G Hammond, ‘So where is it all going?’, Australasian Law Reform Agencies Conference, March 2016, 7. Available at: http://lawreform.vic.gov.au/conference/conference-papers.
 See also Australian Law Reform Commission Act 1996 (Cth) s 20(1), which contemplates a role for the ALRC in suggesting references to the Attorney-General.
 Australian Law Reform Commission, Annual Report 2013–2014, Report 125, 17.
 Australian Law Reform Commission Act 1996 (Cth) s 23.
 Constitutional and Law Reform Commission Act 2004 (PNG). Australasian Law Reform Agencies Conference, March 2016,
 P Hastie, ‘Potential means by which agencies can respond to political imperatives to get things done’, . Available at: http://lawreform.vic.gov.au/conference/conference-papers.
 R Daysh, ‘The challenge of demonstrating value’, Australasian Law Reform Agencies Conference, March 2016, 11. Available at: http://lawreform.vic.gov.au/conference/conference-papers. Daysh cites our ALRC mantra of ‘starting with questions, not answers’ in support of his argument.
 Ibid, 11.
 R Atkinson, ‘Law Reform and Community Participation’, in The Promise of Law Reform (Federation Press, 2005), 160–174, 166. Peter Hastie, part-time member of the QLRC, described it as ‘a way of ensuring that people feel a part of the process’: Hastie, above n 7, .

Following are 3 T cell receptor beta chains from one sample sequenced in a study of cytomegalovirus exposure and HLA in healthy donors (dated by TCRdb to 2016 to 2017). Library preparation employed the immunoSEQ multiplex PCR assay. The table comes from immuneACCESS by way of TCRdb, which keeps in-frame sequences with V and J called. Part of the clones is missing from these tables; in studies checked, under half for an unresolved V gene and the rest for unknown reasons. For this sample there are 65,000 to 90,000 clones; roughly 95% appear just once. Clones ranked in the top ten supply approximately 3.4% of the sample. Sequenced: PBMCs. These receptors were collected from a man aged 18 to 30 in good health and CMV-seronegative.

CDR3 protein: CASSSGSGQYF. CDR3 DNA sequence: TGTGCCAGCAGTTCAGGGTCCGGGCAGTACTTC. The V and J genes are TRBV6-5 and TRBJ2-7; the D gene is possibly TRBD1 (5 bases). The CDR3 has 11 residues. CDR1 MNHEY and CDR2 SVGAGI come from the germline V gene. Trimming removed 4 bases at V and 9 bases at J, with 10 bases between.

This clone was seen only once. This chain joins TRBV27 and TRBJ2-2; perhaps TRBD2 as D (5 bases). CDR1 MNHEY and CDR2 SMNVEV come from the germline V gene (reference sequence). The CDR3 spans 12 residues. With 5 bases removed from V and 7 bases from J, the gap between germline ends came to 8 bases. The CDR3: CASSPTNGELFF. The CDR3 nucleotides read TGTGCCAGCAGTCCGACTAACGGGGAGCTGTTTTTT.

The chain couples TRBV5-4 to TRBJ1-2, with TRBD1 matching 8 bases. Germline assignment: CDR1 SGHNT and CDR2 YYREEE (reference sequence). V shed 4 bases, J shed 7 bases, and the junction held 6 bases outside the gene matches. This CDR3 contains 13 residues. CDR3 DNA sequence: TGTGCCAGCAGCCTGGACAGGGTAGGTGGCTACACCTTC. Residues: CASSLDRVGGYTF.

Atkinson, above n 10.
 P Hughes, ‘Lessons from Law Reform in Ontario and Elsewhere in Canada’, ch 6 in Reforming Law Reform—Perspectives from Hong Kong and Beyond, M Tilbury, S Young and L Ng (eds), 2011, 87 (Reforming Law Reform).
 Ibid, 99.
 Ibid, 84.
 Ibid, 103.
 Ibid, 104. Marcia Neave, ‘The Ethics of Law Reform’ (11 August 2004). At the time Professor Neave was the Chair of the Victorian Law Reform Commission. In 2006 she was appointed as a Judge of Appeal, Court of Appeal, Supreme Court of Victoria.
 Reforming Law Reform, 104.
 Ibid, 104–105.
 Reforming Law Reform, 127.
 Hammond, above n 2, 8.
 Martin Partington, ‘Law Reform: The UK Experience’ in Reforming Law Reform, ch 5, 67–86, 84.
 Hughes, above n 12, 103.
 Ibid, 107.
 Michael Tilbury, ‘Why Law Reform Commissions?: a deconstruction and stakeholder analysis from an Australian perspective’ (2005) 23 Windsor Yearbook of Access to Justice 339.
 Law Commission Act 2009 (UK) and see Protocol between the Lord Chancellor (on behalf of the Government) and the Law Commission (Law Com No 321, 29 March 2010 (HC 499): < http://lawcommission.justice.gov.uk/docs/Protocol_
Lord_Chancellor_and_Law_Commission.pdf/>. The protocol came into force on 29 March 2010. The protocol covers the various stages of a law reform project: before a project commences—in determining the programme of law reform; at the outset of the project; during the currency of the project and after a project is completed: see chapters 4 and 5 of Reforming Law Reform for good accounts.
 ALRC Report 129 (2105).
 ALRC Report 129 (2105), [4.9].
 The submissions are found at: http://www.aph.gov.au/Parliamentary_Business/Committees/Joint/
 The Hansard for 17 Feb 2017, including my evidence as the first person to present, is at: http://www.aph.gov.au/Parliamentary_Business/Committees/Joint/Human_Rights_inquiries/FreedomspeechAustralia/
 Michael Kirby, ‘Law Reform — Past, Present and Future’, Address to the Alberta Law Reform Institute, Monday 2 June 2008, 20. Referring to P North: ‘Law Reform: Problems and Pitfalls’ (1999) 33 UBC Law Review 37, 45.